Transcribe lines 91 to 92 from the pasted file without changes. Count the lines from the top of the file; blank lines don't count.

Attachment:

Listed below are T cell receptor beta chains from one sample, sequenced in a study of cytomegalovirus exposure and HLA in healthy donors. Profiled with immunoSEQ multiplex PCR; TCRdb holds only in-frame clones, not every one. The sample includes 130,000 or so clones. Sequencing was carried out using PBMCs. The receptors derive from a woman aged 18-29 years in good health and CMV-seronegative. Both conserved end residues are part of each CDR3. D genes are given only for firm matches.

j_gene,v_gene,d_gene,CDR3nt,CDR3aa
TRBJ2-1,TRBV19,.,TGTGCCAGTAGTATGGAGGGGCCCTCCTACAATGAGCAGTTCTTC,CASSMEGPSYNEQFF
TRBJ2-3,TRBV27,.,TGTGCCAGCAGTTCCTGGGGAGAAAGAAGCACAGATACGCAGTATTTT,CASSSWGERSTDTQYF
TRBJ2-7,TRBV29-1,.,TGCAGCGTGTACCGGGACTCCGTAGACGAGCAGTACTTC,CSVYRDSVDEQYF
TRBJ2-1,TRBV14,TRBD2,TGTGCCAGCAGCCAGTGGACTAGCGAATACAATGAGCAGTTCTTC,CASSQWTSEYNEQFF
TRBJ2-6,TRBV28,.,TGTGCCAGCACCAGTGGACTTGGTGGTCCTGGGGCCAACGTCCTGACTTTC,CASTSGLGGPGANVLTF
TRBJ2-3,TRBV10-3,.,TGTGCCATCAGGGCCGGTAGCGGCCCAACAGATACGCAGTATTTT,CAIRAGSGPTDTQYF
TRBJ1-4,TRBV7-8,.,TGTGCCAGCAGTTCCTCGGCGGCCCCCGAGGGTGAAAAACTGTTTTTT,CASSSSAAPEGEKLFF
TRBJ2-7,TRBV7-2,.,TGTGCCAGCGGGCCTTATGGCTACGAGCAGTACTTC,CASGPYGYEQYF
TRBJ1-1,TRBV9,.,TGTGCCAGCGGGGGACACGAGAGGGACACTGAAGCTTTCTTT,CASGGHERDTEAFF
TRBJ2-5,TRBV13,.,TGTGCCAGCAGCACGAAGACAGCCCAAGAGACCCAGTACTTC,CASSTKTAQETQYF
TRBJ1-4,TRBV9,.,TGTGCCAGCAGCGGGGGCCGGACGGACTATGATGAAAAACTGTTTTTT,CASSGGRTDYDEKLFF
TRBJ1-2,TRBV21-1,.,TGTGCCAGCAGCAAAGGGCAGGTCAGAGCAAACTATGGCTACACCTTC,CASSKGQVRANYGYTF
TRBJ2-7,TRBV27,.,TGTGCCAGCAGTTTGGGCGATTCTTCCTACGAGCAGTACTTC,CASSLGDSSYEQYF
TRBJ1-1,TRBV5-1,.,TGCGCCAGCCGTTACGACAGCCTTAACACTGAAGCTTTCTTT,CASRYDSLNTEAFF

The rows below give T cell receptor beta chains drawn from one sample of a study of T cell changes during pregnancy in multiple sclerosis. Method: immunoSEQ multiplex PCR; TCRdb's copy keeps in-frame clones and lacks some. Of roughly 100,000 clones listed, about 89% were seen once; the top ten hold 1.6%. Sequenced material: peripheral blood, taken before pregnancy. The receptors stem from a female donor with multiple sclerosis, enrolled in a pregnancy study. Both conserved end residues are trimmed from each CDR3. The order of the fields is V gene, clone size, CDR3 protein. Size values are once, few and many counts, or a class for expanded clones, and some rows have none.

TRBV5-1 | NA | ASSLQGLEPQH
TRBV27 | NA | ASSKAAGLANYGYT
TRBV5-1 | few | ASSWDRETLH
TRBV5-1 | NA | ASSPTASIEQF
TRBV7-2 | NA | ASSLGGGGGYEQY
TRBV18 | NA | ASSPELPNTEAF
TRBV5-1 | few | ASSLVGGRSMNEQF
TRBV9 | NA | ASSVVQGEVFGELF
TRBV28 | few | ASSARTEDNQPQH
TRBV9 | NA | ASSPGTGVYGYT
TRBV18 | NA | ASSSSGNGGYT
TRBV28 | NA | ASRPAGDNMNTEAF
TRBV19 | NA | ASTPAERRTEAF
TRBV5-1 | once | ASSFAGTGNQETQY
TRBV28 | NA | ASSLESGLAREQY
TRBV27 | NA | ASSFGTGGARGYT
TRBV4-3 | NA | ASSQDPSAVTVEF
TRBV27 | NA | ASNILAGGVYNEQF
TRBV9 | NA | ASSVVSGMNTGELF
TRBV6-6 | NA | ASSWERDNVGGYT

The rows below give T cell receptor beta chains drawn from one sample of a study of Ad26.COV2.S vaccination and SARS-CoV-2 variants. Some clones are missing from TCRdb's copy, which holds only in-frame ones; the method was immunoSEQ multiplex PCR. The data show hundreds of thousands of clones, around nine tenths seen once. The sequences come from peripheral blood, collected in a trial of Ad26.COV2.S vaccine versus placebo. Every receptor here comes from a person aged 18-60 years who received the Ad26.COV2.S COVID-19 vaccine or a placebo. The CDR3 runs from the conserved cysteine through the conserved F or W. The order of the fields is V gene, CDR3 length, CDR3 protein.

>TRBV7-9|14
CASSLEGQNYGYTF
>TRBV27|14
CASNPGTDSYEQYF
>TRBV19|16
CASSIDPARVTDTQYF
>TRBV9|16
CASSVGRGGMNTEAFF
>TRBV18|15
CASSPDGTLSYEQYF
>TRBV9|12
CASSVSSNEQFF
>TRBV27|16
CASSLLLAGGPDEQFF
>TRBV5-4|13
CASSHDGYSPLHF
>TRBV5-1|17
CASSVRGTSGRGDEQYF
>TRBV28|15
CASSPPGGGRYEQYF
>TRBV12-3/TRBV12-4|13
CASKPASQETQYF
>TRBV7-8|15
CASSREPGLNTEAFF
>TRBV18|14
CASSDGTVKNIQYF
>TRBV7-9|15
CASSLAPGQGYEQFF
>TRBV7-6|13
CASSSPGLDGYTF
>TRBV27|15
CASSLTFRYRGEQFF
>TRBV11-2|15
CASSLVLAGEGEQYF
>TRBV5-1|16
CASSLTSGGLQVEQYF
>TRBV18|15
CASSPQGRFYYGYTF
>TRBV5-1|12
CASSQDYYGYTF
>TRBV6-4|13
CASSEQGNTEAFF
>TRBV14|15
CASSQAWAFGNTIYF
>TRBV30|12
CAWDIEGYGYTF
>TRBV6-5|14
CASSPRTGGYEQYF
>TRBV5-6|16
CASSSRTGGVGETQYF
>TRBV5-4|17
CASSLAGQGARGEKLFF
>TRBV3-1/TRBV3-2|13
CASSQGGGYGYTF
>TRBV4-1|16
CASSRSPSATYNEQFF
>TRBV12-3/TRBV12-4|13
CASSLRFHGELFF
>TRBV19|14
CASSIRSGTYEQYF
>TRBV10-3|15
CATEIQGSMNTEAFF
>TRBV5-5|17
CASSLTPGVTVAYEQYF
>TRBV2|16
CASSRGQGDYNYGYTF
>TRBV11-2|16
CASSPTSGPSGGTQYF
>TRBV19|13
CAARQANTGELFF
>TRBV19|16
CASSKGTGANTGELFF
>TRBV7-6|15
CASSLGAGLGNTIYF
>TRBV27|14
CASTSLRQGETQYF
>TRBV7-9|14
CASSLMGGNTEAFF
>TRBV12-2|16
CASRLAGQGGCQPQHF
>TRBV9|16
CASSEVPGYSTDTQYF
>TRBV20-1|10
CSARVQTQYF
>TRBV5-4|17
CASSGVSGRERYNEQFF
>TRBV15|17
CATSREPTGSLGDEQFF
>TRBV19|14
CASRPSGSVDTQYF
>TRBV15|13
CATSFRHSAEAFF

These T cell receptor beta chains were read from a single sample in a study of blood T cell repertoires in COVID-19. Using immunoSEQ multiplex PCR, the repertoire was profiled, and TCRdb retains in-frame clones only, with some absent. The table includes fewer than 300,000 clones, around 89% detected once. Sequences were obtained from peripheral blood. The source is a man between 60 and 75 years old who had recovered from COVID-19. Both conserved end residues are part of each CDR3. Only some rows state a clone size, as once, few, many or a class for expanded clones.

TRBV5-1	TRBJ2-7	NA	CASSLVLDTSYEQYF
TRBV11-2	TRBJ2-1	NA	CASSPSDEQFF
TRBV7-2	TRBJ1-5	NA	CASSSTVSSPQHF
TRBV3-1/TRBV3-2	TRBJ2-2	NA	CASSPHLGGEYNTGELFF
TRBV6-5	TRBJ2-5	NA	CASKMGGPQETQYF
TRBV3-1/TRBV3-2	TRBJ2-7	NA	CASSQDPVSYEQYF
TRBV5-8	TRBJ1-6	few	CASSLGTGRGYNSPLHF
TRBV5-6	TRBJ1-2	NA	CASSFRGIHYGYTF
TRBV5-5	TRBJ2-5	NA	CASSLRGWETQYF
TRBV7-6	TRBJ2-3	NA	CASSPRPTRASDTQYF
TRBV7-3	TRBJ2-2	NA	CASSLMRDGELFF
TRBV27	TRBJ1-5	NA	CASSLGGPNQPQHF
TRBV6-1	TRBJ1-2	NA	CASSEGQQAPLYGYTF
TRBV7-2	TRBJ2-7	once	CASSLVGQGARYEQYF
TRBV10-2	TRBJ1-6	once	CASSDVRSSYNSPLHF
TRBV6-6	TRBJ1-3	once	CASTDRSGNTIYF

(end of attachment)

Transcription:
>TRBV3-1/TRBV3-2|13
CASSQGGGYGYTF